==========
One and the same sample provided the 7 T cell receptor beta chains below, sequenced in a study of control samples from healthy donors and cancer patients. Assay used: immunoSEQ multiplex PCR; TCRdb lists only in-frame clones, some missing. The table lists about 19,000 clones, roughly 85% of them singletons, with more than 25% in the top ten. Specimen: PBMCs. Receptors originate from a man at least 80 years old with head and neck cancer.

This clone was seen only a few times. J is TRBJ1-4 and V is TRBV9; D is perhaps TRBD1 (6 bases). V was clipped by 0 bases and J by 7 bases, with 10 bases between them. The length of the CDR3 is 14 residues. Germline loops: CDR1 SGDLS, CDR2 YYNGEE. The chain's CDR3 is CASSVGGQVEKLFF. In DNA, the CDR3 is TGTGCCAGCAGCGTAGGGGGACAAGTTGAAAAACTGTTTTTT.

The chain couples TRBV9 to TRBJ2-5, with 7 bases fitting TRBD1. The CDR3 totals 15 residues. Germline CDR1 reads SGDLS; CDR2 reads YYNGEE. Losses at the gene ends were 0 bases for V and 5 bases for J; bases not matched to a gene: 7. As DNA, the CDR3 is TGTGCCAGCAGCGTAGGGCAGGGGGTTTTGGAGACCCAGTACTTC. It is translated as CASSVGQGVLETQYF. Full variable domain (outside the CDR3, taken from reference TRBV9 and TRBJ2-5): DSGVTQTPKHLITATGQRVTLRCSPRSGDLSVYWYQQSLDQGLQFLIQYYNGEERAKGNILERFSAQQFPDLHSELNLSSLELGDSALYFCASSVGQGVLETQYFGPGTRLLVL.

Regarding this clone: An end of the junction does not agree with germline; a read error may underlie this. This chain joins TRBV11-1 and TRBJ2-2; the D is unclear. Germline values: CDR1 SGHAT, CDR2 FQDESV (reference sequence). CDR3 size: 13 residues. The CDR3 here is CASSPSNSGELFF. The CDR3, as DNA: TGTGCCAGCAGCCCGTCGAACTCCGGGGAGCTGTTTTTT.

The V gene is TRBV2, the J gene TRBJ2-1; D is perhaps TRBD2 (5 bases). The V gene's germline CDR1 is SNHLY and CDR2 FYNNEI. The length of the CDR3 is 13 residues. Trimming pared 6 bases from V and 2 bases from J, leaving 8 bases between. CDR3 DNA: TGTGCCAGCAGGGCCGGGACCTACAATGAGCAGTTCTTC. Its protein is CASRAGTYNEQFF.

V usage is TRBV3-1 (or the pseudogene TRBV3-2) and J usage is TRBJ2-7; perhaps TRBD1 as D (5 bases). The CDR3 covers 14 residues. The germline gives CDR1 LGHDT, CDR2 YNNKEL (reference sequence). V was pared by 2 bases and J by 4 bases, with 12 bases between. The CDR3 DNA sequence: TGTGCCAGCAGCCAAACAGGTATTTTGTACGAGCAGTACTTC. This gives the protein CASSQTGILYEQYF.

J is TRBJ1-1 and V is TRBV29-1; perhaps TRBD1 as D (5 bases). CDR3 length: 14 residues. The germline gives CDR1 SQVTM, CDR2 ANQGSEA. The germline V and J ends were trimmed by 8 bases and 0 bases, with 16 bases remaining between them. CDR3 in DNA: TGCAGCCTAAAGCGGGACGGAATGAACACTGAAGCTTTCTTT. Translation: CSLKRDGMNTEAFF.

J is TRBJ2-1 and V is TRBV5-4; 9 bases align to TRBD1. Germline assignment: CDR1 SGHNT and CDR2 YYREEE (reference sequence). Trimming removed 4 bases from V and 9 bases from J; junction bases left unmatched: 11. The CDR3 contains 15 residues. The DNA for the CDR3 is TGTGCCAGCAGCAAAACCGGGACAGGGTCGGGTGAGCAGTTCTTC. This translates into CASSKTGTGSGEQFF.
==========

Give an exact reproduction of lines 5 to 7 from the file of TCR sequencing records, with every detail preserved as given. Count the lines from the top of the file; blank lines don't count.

The V gene is TRBV2, the J gene TRBJ2-1; D is perhaps TRBD2 (5 bases). The V gene's germline CDR1 is SNHLY and CDR2 FYNNEI. The length of the CDR3 is 13 residues. Trimming pared 6 bases from V and 2 bases from J, leaving 8 bases between. CDR3 DNA: TGTGCCAGCAGGGCCGGGACCTACAATGAGCAGTTCTTC. Its protein is CASRAGTYNEQFF.

V usage is TRBV3-1 (or the pseudogene TRBV3-2) and J usage is TRBJ2-7; perhaps TRBD1 as D (5 bases). The CDR3 covers 14 residues. The germline gives CDR1 LGHDT, CDR2 YNNKEL (reference sequence). V was pared by 2 bases and J by 4 bases, with 12 bases between. The CDR3 DNA sequence: TGTGCCAGCAGCCAAACAGGTATTTTGTACGAGCAGTACTTC. This gives the protein CASSQTGILYEQYF.

J is TRBJ1-1 and V is TRBV29-1; perhaps TRBD1 as D (5 bases). CDR3 length: 14 residues. The germline gives CDR1 SQVTM, CDR2 ANQGSEA. The germline V and J ends were trimmed by 8 bases and 0 bases, with 16 bases remaining between them. CDR3 in DNA: TGCAGCCTAAAGCGGGACGGAATGAACACTGAAGCTTTCTTT. Translation: CSLKRDGMNTEAFF.